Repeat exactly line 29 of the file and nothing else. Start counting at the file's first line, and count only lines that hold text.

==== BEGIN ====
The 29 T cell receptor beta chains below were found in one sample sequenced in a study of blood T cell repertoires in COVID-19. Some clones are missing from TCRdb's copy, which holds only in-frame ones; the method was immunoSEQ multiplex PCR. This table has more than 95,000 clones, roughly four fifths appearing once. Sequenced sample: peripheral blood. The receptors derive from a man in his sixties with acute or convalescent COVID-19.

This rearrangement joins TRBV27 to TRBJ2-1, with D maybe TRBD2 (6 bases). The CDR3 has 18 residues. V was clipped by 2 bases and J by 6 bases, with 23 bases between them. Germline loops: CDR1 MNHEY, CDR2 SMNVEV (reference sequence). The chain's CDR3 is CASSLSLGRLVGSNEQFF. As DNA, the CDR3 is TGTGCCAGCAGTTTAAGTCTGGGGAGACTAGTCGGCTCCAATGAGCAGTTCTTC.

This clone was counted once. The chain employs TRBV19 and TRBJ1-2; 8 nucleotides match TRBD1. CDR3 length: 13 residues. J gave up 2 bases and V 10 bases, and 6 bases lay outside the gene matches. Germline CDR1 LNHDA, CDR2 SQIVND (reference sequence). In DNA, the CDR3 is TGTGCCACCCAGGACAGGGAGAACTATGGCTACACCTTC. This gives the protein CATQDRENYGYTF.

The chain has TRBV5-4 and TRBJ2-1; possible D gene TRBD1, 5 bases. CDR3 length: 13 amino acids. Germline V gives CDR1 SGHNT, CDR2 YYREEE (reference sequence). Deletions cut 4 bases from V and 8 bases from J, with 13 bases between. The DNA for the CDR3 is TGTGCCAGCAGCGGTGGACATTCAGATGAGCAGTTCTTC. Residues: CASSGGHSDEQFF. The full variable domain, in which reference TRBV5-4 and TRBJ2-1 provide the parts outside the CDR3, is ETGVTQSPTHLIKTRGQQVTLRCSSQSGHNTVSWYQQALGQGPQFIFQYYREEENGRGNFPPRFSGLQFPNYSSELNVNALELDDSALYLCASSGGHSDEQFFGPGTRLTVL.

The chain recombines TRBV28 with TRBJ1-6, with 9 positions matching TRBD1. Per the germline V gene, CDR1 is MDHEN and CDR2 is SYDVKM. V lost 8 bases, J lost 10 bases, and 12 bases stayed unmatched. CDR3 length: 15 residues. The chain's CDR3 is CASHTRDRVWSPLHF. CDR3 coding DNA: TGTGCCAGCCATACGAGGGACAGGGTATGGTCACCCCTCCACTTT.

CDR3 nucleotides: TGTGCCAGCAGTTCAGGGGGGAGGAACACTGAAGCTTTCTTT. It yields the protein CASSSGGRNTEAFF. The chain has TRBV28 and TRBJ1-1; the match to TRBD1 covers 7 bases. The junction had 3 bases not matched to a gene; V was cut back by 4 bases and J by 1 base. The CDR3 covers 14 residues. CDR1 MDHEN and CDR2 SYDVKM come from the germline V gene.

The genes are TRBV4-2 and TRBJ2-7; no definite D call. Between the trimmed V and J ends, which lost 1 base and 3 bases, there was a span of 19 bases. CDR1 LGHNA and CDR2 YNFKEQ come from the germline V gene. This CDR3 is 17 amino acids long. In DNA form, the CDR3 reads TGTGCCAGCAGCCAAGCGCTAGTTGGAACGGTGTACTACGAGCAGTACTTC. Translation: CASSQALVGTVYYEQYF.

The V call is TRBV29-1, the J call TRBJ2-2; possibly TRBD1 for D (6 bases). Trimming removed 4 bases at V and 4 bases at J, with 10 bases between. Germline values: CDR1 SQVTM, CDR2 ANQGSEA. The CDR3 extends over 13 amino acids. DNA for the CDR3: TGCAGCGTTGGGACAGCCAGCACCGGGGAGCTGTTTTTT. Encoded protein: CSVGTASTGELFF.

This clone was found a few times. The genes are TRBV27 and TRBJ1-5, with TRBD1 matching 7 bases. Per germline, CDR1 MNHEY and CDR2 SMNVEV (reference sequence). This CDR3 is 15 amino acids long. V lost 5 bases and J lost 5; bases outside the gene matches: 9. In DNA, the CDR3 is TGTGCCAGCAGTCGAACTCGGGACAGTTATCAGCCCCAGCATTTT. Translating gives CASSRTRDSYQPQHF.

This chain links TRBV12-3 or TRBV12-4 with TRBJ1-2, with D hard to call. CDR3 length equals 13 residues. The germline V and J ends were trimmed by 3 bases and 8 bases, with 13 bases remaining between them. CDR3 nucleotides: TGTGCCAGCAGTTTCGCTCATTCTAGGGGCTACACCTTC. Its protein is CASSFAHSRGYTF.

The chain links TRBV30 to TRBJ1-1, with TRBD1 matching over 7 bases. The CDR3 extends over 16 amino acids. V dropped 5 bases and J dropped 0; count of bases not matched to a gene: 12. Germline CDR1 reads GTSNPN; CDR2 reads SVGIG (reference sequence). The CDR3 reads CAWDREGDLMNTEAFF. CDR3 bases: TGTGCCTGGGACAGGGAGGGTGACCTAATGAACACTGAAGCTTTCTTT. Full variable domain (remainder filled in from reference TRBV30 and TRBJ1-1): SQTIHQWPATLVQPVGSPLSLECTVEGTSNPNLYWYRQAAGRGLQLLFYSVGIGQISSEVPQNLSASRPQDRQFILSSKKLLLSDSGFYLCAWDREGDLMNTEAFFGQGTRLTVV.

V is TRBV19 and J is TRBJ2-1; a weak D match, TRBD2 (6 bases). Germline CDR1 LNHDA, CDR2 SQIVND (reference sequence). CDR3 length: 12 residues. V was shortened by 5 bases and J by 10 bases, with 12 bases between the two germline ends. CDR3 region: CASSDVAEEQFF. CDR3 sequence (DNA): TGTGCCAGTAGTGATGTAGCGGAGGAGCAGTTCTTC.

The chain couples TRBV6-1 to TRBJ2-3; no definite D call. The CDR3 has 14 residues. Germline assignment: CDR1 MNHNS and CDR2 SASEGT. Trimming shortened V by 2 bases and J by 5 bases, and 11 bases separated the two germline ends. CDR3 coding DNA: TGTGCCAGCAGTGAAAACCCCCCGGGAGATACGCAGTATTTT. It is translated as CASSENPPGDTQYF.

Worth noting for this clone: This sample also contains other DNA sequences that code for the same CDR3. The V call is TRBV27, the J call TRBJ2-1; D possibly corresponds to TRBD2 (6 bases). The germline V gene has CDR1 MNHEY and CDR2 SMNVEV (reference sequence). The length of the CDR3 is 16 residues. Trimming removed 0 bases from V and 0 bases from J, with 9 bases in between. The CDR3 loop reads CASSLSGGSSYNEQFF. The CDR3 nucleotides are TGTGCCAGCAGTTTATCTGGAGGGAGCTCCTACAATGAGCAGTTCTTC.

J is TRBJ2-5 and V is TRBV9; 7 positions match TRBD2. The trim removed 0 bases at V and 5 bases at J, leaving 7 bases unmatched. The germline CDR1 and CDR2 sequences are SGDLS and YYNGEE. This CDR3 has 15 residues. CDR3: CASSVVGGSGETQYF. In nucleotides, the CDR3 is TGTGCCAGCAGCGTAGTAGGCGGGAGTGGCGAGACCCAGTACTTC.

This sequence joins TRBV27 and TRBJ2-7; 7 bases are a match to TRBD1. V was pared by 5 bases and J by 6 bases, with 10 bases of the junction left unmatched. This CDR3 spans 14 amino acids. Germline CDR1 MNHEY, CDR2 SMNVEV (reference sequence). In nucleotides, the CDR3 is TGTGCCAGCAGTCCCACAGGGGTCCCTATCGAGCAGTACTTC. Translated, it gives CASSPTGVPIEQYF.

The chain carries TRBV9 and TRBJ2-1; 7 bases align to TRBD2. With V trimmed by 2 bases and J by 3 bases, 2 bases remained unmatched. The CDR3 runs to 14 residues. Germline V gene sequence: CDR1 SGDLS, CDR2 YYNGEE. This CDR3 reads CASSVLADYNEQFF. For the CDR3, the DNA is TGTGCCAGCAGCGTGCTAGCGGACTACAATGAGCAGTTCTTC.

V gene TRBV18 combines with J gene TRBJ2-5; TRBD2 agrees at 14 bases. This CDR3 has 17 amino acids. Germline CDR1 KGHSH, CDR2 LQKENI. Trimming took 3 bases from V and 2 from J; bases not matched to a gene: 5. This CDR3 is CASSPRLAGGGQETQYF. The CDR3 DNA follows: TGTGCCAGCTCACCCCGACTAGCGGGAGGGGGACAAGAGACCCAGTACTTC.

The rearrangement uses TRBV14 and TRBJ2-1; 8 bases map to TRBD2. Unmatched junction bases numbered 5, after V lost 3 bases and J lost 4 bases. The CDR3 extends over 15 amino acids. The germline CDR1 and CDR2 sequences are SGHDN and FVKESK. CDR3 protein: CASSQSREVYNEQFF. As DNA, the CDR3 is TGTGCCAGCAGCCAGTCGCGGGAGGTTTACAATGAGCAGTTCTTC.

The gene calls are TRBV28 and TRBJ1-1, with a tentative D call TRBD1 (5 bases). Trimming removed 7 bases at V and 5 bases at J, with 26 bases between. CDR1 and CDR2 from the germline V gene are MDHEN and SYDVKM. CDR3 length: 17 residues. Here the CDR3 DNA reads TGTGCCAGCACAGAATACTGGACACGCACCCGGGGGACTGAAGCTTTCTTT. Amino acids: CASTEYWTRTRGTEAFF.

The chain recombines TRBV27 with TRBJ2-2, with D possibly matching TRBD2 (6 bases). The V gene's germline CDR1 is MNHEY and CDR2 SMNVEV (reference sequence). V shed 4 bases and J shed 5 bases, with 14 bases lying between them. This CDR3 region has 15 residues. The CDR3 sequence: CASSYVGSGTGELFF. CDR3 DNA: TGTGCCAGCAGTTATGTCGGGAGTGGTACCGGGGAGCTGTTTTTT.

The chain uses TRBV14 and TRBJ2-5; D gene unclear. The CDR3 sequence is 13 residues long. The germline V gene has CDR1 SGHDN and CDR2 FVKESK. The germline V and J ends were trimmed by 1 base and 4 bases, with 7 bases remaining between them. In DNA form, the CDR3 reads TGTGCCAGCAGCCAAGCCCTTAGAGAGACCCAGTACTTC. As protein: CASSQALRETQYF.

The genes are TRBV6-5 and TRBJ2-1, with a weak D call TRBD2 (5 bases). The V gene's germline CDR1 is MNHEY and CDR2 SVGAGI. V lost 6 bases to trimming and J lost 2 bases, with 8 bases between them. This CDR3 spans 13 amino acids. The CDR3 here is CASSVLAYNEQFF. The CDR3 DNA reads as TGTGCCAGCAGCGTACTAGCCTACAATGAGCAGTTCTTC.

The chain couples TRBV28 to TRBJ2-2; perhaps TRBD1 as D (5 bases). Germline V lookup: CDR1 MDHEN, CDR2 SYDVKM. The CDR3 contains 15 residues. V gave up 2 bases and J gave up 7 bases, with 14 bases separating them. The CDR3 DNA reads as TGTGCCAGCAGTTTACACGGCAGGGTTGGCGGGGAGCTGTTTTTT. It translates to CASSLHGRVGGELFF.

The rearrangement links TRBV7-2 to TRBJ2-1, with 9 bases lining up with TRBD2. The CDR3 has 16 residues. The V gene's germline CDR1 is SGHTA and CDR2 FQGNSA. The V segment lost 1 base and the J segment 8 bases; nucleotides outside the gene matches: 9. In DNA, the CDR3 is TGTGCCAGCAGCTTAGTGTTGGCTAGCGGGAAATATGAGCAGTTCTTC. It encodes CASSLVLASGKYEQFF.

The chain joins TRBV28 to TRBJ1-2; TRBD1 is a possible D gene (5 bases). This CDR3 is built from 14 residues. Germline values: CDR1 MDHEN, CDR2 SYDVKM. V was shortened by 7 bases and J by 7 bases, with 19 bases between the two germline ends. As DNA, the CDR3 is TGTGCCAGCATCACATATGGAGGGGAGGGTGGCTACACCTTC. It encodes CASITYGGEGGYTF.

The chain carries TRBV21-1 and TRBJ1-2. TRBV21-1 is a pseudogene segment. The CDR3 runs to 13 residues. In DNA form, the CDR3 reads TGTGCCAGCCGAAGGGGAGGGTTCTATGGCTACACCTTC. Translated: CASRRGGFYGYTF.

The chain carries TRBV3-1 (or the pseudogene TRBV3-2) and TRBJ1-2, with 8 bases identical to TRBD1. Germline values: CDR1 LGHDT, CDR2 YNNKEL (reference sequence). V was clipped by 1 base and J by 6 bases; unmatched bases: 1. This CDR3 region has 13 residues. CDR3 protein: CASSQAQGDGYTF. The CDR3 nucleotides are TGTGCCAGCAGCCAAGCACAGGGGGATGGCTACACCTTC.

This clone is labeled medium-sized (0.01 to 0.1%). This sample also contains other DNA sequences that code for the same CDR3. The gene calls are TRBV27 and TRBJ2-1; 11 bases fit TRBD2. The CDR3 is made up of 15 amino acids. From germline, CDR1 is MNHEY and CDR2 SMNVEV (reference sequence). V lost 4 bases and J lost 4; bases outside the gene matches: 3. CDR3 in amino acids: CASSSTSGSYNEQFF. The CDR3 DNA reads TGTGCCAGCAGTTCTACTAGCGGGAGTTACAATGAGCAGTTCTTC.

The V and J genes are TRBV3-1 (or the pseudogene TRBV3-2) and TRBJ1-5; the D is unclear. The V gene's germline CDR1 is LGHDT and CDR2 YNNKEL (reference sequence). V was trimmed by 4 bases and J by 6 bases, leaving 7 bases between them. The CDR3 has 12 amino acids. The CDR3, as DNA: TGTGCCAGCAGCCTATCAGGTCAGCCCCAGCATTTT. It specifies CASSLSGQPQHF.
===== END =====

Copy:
This clone is labeled medium-sized (0.01 to 0.1%). This sample also contains other DNA sequences that code for the same CDR3. The gene calls are TRBV27 and TRBJ2-1; 11 bases fit TRBD2. The CDR3 is made up of 15 amino acids. From germline, CDR1 is MNHEY and CDR2 SMNVEV (reference sequence). V lost 4 bases and J lost 4; bases outside the gene matches: 3. CDR3 in amino acids: CASSSTSGSYNEQFF. The CDR3 DNA reads TGTGCCAGCAGTTCTACTAGCGGGAGTTACAATGAGCAGTTCTTC.